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Book review / Pathways for remembering and recognizing Indigenous thought in education: Philosophies of Iethi’nihsténha Ohwentsia’kékha (Land)

Book review / Pathways for remembering and recognizing Indigenous thought in education: Philosophies of Iethi’nihsténha Ohwentsia’kékha (Land)

Sandra D. Styres.
University of Toronto Press, 2017; 234 pp;
ISBN: 978-1-48752-163-9.

by Michael Dudley

In 1613, the Hodenosaunee (Iroquois) and Dutch settlers in upstate New York established the Guswhenta or Two Row treaty, named for the two beaded rows on a Wampum belt symbolizing the boats of Indigenous peoples and Europeans, travelling together but not interfering with the other.

For Sandra Styres, the Guswhenta is a powerful metaphor for transforming dominant Western institutions of education: two distinct, sovereign world views with an ethical space between them for learning from each other, but in a context that both de-centers Western epistemologies while re-centering those of Indigenous cultures. With combined Mohawk, English and French heritages, Styres teaches Indigenous education at the Ontario Institute for Studies in Education. She takes her title from — and structures her book around — the Kanien’keha:ka (Mohawk) phrase Iethi’nihsténha Ohwentsia’kékha which means “our Mother the Earth” and regards the Earth (Land) as sentient.

The book is organized according to the four headings of vision, relationships, knowledge and action, with a fifth concluding section on (re)actualizing Iethi’nihsténha Ohwentsia’kékha (Land). Each section is preceded by a circular diagram synthesizing Hodenosaunee and Anishinaabe epistemes, and which locates each particular aspect in terms of a cardinal direction, a sacred medicine (e.g., sage), and an aspect of existence (physical, cognitive, spiritual and emotion).

Styres draws on the Indigenous knowledges of both Turtle Island (North Ame­rica) — primarily Mohawk and Hodenosaunee — and Aotearoa (New Zealand), having worked in the “Land of the Long White Cloud” on two different occasions. In the spirit of understanding “how Indigenous and dominant Western knowledges can coexist to form new, distinctly sovereign relationships” (p. 21), Styres bases her analysis throughout on readings of Indigenous scholars such as Taiaiake Alfred (Mohawk) and Gregory Cajete (Tewa) as well as Western scholars like Henri Lefebvre and Michel Foucault.

Consistent with her goal of re-centering Indigenous knowledge (especially verb-oriented Indigenous languages), the disciplinary focus of Styres’ book — education — does not appear until section three (knowledge), at almost the 100 page mark. Instead, the first half of Pathways consists of descriptions of Indigenous ways of knowing and being, built around the relationships between the Land (deliberately capitalized, sentient, inhabited and storied), and between ourselves and other beings.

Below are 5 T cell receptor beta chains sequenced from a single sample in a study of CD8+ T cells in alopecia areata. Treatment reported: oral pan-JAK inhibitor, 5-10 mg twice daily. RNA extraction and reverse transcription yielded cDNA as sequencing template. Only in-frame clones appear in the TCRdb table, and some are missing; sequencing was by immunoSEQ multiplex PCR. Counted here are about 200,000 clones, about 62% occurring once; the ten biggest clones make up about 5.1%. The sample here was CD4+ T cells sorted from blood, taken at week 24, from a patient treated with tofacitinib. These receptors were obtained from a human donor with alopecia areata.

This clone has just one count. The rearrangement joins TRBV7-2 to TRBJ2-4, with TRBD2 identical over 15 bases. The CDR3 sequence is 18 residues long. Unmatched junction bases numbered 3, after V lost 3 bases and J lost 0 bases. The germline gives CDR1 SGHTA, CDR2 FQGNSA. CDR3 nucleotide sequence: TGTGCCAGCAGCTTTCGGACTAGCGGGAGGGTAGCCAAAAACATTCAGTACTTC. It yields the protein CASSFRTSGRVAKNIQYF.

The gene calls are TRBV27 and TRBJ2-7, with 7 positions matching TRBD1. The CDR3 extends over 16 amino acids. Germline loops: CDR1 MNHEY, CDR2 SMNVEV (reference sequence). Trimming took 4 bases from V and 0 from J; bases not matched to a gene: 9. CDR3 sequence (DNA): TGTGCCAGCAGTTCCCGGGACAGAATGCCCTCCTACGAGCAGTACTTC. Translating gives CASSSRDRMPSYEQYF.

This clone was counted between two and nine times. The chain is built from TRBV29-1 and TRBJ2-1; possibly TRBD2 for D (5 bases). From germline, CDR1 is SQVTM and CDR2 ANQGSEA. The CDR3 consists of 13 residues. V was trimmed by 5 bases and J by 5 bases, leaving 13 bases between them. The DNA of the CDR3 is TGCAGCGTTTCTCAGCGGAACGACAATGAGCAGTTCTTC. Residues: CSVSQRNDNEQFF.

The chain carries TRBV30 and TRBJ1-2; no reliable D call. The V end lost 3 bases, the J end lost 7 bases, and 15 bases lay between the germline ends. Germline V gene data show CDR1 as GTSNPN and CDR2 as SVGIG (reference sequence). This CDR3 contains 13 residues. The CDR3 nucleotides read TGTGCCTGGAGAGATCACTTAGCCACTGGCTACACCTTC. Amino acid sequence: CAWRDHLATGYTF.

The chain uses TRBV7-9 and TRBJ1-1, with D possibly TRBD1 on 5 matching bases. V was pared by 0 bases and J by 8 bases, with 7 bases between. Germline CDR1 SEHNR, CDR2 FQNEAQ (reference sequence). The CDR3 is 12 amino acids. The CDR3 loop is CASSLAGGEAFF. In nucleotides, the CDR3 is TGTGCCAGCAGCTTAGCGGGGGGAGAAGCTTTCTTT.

Styres is profoundly (indeed, sometimes painfully) reflexive throughout, explicitly adopting a position of what Rauna Kuok-kanen (Sami) (2007) refers to as critical intimacy: that, as a scholar of both Indigenous and European ancestry but who does not speak her Indigenous language (thus limiting her ability to describe Indigenous ways of knowing), she recognizes her embeddedness — and therefore complicity — in the very Eurocentric institutions of learning she critiques.

At the same time she is deliberately provocative: she challenges and deconstructs comforting notions of decolonizing by arguing that the term still takes as its starting point the perspective of the colonizer; she instead de-centers decolonization in favour of re-centering Indigenous thought. The primacy she places on decentering animates every page of the book: all geographies are given their Indigenous names followed by their colonized names in brackets, and every word featuring a “re” prefix (e.g., remember, recognize, regenerate) places these two letters in brackets, with the effect that that reader is continually prompted to challenge their own (colonized) assumptions regarding meanings and intentions.

One of her positionings, however, may be viewed by some as problematic. She rejects notions of white privilege, preferring instead a consciously deracialized dominant privilege capable of locating excesses of power with any group (p. 94). While recognizing the potential for multiple sources of oppression, it would seem to risk underestimating how the speci­fic ideologies associated with whiteness work(ed) to advance the diverse racisms associated with various expressions of colonialism, as Patrick Wolfe observes in his book Traces of History (2016).

Yet, as Styres makes clear, such problematizing is always a fraught process. She concludes the book by recalling her own journey to comprehending Iethi’nihsténha Ohwentsia’kékha (Land) as a doctoral student designing land-based courses, and how these practices and protocols evolved — or as she would have it, morphed like Coyote the trickster — a journey filled with mistakes, struggle and further transformation. That spirit also imbues her book, which is enriched by her own struggles to translate very old and transformative wisdom for the Western academy, and which must — as Kuokkanen would argue — be viewed as a gift.
Michael Dudley is the community outreach librarian at the University of Winnipeg.


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